Tuesday, February 28, 2012

My organization method for pictures

I’m mainly writing it to clarify my process about organizing my photos and preparing them to scrapbook.
Two facts that drive my process:
1. I scrapbook chronologically.
2. I function best when I am organized and efficient. For some reason, this creates an environment where I can be highly creative.
Photo Organization
Film Camera
Pre-digital camera days I had a film camera. I printed doubles and organized the photos chronologically in photo books. I saved my negatives chronologically in a box. I dated and labeled the negatives so I can easily retrieve them if needed.
Digital Camera
Organizing Photos on my computer:
I first make a folder on my computer labeled with the year.
I have folders on my computer labeled: 2007, 2008, 2009, 2010, and 2011.
Within each year, I label 12 sub folders labeled: 1-January, 2-February and so forth.
Within in the month sub-folders, I organize my photos by date and activity or person. So for example: 1-1 Jan 2011 Ringing in the New Year, 2-3 Jan 2011 The baby plays with his toys, etc.
Downloading photos:
I try and download my pictures once a week, usually on Sunday. I use my Microsoft program because it keeps the folders organized the way I like it. I usually write an update and include pictures from the week.
I’ve started to edit my photos on Sunday. I use Picasa, Google’s free photo-editing software. I usually run a batch edit and then crop individual photos as needed. Picasa has a text feature that I’ve started to use. I usually just write a few words about the picture.
I use Picasa because it is free and easy to use. I know that Adobe Photoshop Elements is probably a much better product, but it requires more time than I am willing to give it to learn the program. Picasa is just at my level and still allows me to quite a bit. It’s also very easy to uploads pictures to email, blog or buy.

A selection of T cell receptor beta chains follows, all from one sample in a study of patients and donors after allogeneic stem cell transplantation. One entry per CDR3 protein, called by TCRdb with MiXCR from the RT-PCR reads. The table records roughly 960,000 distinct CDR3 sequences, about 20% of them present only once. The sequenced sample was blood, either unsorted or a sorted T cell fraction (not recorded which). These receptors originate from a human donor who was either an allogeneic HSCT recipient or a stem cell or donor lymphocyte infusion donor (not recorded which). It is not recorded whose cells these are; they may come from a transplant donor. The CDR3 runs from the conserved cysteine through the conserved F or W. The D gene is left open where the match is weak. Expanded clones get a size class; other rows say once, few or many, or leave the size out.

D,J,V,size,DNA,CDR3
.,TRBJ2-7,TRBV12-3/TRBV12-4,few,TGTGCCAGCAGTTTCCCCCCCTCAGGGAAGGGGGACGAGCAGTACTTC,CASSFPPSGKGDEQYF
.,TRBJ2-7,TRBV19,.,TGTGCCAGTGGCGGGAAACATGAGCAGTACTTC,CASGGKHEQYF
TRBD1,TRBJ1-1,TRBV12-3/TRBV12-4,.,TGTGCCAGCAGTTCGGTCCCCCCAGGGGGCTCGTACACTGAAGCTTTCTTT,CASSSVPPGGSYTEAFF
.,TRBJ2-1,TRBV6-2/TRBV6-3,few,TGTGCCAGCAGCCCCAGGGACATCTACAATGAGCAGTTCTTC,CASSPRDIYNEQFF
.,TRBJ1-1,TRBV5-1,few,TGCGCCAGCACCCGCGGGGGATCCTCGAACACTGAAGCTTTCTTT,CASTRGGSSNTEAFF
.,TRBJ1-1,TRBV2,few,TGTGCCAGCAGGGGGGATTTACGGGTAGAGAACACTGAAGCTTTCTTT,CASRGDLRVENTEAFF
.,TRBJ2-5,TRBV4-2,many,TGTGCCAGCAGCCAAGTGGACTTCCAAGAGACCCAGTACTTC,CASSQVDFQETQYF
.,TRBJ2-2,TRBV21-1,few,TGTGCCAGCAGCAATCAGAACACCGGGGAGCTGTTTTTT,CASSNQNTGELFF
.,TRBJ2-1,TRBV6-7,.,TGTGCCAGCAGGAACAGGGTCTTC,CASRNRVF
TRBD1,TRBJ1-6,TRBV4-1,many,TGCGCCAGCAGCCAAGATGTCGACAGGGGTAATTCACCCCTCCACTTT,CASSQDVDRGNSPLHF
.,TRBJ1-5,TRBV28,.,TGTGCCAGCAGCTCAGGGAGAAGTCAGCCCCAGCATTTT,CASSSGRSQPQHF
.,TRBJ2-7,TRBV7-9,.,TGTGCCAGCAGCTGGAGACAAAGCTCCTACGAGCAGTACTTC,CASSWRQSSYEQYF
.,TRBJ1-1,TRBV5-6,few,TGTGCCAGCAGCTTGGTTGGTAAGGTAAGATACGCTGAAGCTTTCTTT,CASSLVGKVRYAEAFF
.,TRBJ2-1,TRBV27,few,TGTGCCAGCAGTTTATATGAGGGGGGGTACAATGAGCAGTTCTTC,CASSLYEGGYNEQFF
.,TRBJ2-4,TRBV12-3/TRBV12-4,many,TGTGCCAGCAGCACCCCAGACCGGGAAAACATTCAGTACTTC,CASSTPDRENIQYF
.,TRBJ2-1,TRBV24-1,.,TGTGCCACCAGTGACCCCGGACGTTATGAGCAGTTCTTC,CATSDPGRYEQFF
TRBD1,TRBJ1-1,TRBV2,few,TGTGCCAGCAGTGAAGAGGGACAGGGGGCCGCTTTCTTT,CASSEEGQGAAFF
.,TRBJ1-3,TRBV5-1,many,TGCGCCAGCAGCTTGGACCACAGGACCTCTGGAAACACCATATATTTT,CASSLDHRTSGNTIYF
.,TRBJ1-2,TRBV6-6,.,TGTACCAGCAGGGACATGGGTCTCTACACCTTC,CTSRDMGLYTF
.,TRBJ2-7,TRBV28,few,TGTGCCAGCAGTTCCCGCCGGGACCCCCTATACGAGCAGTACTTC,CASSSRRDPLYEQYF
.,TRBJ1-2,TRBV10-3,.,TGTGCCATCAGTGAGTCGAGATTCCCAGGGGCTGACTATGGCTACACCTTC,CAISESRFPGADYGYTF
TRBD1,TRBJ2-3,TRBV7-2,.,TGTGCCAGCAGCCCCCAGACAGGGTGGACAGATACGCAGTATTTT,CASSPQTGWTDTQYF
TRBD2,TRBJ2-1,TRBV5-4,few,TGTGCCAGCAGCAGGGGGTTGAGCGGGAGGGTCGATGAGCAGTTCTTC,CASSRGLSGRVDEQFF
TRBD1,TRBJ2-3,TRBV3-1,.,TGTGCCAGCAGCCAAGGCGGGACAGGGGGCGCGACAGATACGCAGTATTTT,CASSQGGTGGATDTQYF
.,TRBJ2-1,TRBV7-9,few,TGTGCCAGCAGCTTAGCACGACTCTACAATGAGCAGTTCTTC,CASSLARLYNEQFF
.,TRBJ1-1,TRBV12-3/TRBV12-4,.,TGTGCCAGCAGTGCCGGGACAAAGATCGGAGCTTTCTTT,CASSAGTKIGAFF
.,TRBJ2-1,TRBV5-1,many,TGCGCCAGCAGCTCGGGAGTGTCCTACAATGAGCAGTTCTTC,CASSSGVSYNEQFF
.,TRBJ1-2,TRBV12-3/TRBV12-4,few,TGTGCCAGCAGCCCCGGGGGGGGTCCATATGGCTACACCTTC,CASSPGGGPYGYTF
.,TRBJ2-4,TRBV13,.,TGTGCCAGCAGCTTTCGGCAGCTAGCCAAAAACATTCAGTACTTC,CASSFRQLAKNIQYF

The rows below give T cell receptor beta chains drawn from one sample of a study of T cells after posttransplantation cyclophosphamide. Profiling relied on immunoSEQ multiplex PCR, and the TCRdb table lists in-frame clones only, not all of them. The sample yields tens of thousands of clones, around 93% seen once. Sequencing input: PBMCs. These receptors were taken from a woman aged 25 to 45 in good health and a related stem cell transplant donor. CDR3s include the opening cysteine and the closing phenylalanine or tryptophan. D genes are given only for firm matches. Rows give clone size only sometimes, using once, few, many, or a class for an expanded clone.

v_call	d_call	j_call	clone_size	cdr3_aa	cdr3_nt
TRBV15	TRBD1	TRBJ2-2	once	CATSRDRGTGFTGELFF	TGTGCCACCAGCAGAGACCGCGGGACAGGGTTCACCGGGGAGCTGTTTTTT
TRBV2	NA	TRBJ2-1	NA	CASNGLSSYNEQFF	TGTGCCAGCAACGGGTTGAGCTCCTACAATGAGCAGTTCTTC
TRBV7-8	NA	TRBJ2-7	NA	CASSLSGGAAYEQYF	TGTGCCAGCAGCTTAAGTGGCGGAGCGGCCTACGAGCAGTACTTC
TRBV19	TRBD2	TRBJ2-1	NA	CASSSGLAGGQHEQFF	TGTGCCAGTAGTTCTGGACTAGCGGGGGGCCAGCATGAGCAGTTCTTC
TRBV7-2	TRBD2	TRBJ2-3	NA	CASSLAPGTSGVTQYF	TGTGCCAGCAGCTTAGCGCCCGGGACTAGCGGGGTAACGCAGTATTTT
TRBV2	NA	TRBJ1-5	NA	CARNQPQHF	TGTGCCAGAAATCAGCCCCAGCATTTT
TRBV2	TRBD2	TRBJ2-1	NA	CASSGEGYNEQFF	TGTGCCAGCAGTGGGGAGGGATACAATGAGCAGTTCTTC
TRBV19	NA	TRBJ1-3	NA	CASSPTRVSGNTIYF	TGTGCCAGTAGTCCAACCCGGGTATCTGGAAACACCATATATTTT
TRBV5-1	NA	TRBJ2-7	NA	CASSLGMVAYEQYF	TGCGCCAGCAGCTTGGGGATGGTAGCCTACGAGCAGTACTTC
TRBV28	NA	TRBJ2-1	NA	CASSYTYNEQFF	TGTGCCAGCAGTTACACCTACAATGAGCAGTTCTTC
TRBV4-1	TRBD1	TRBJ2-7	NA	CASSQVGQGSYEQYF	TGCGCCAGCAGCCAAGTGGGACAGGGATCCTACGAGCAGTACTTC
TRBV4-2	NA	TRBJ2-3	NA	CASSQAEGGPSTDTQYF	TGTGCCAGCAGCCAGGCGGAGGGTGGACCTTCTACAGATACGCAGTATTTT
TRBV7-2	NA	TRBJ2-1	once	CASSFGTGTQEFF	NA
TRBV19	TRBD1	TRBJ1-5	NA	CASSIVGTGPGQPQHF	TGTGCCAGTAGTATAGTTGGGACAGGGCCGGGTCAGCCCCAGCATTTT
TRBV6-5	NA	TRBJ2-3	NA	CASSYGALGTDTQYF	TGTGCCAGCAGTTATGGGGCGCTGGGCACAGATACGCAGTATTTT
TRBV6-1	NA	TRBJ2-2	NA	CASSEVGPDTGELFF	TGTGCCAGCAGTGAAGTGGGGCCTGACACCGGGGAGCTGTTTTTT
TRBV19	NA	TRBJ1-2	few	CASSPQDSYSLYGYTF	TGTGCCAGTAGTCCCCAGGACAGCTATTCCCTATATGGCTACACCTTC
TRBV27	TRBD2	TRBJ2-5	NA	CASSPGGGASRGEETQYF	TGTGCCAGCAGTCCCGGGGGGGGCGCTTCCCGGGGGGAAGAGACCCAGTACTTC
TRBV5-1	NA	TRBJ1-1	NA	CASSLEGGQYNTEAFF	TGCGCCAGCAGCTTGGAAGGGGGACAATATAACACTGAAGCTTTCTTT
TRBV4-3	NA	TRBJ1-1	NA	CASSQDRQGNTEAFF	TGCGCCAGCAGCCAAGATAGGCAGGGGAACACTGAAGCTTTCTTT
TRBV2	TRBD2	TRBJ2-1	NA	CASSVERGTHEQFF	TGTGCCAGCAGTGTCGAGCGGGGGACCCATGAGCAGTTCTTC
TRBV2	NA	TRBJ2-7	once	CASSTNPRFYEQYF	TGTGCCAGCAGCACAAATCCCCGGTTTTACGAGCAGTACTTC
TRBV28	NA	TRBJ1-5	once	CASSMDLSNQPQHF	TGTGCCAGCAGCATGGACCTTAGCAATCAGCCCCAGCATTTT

Organizing Photos to Scrapbook
This part takes two steps.
First, I go through the photos I want to print and make copies of them in a separate folder. I group them in groups of 50 or 100 so I can take advantage of photo printing specials I receive.
Then I make an Excel Spreadsheet. I give a title or them for a group of pictures, date of the pictures, number of pictures, and how many pages I think I will make. I also include a box for marking the page done. This way I can quickly see what I’ve done and what I have left to do.
Why the spreadsheet? Well, I am extremely frugal and often use double-sided cardstock. I hate not using the other side of the paper. So I have to plan spacing and themes. Doing this helps me make the maximum use of my supplies. I also have found that it keeps me focused and on task.
Case in point: I’ve been working on my 2006 album for a few years now. I made random pages and had created quite a few. But I didn’t have a cohesive plan or structure for the album. When I finally sat down, analyzed what I had and what I needed, I was able to print the pictures I needed and pull the album together very quickly. In fact, I was able to make almost 50 pages in a month.
I also find that this process helps me take pictures and supplies to a crop. I can easily pull out enough pictures to do a few pages and not bring everything I have.
If you scrapbook, what is your organization process? Do you work best with a free-form style or are you highly organized? Do you use a similar process that I do?
I suppose the whole process seems a little bit rigid, but it works for me. I function best with organization and purpose. It’s hard to make goals and meet them when you don’t know where you stand or how much you have to do. I’ve floated along for too long and now feel like I need to maximize my time. Ironically, all this organization and structure has opened the floodgates for ideas and creativity. I will streamline the process as I see fit.

Scrapbooks vs. Photobooks: The Smackdown

I’ve made quite a few scrapbooks and photobooks. I find the process for creating both enjoyable. Both have pros and cons that I would like to discuss.
1. Reasonably-priced: Traditional scrapbooks can be a hefty investment. You have to pay for the album, picture printing, page protectors (if the album is larger than the 20 pages included with the album), scrapbook paper, adhesive, and embellishments. When you make a photobook, the cost is significantly reduced. I recently made a 12 x12 photobook of a vacation we took. I did have a coupon, so it was $36.00 total for the book. I could not have printed the photos in the varying sizes used in the book or the album for that price. Both Snapfish and Shutterfly seem to have frequent sales on photobooks.
2. Efficient to make: It took me a few hours to create my vacation book with 28 pages. My text was already written as I just copied posts from my blog. A similar traditional scrapbook would have taken me at least a month to make, if not longer.